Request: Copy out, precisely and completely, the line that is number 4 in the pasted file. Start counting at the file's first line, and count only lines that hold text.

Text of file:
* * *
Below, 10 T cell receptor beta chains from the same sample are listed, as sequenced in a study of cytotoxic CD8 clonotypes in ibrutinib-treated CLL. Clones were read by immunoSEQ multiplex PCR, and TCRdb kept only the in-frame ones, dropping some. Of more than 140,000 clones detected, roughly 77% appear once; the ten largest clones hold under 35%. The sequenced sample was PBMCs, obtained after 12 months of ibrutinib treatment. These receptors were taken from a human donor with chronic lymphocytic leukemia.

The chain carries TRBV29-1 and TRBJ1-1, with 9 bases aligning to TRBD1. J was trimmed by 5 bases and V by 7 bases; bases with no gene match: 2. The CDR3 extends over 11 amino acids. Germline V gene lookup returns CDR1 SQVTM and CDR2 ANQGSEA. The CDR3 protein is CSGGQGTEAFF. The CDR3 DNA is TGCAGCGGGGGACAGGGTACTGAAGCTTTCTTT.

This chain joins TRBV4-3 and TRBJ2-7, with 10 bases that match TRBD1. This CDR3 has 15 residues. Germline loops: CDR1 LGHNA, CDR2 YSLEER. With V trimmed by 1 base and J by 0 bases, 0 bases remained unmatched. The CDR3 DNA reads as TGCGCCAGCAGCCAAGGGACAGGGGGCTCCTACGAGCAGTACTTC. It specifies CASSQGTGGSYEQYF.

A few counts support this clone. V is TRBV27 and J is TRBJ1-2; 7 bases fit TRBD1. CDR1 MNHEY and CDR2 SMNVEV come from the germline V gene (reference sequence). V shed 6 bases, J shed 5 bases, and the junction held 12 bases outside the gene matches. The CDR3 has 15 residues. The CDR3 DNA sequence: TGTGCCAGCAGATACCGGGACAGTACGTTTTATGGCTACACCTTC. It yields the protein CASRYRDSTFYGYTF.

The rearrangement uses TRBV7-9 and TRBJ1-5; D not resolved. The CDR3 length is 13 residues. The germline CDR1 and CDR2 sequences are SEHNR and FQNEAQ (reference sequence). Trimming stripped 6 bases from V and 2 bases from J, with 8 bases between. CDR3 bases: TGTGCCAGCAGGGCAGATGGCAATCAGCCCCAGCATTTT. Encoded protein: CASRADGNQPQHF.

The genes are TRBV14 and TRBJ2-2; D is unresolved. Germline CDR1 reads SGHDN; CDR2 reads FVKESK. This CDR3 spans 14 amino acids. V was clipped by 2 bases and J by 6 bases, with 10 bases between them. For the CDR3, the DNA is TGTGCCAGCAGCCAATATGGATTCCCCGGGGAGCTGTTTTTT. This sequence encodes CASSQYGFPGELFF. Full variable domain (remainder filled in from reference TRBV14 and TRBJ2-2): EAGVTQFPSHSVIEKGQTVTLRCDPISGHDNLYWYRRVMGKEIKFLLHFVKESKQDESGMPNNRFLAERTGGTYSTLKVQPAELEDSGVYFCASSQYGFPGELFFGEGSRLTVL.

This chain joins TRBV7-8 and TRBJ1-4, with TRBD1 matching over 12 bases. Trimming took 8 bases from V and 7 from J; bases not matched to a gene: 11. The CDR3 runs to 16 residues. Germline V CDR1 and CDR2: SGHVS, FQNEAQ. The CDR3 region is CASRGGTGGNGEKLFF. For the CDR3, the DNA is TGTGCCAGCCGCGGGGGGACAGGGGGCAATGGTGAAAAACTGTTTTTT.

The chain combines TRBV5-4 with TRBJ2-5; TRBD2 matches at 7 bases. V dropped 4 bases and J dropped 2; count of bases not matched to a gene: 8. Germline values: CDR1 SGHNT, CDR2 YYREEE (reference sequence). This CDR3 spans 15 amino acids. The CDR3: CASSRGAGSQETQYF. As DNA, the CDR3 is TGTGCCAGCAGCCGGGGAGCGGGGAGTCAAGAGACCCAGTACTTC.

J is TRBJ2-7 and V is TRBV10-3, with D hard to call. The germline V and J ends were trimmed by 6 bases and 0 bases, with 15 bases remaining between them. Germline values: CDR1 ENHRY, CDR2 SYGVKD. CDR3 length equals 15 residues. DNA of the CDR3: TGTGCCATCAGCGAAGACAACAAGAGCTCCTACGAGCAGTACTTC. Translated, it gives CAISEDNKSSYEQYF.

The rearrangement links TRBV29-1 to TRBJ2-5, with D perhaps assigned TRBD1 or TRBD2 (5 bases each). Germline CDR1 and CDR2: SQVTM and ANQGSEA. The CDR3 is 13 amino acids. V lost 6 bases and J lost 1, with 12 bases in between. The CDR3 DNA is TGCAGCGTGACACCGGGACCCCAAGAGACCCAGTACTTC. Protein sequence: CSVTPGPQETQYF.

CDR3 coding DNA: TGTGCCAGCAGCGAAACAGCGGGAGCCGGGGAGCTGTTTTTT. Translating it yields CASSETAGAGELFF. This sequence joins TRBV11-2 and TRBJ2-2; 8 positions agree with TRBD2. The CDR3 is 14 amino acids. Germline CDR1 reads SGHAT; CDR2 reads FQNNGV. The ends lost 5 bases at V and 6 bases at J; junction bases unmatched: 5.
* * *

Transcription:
A few counts support this clone. V is TRBV27 and J is TRBJ1-2; 7 bases fit TRBD1. CDR1 MNHEY and CDR2 SMNVEV come from the germline V gene (reference sequence). V shed 6 bases, J shed 5 bases, and the junction held 12 bases outside the gene matches. The CDR3 has 15 residues. The CDR3 DNA sequence: TGTGCCAGCAGATACCGGGACAGTACGTTTTATGGCTACACCTTC. It yields the protein CASRYRDSTFYGYTF.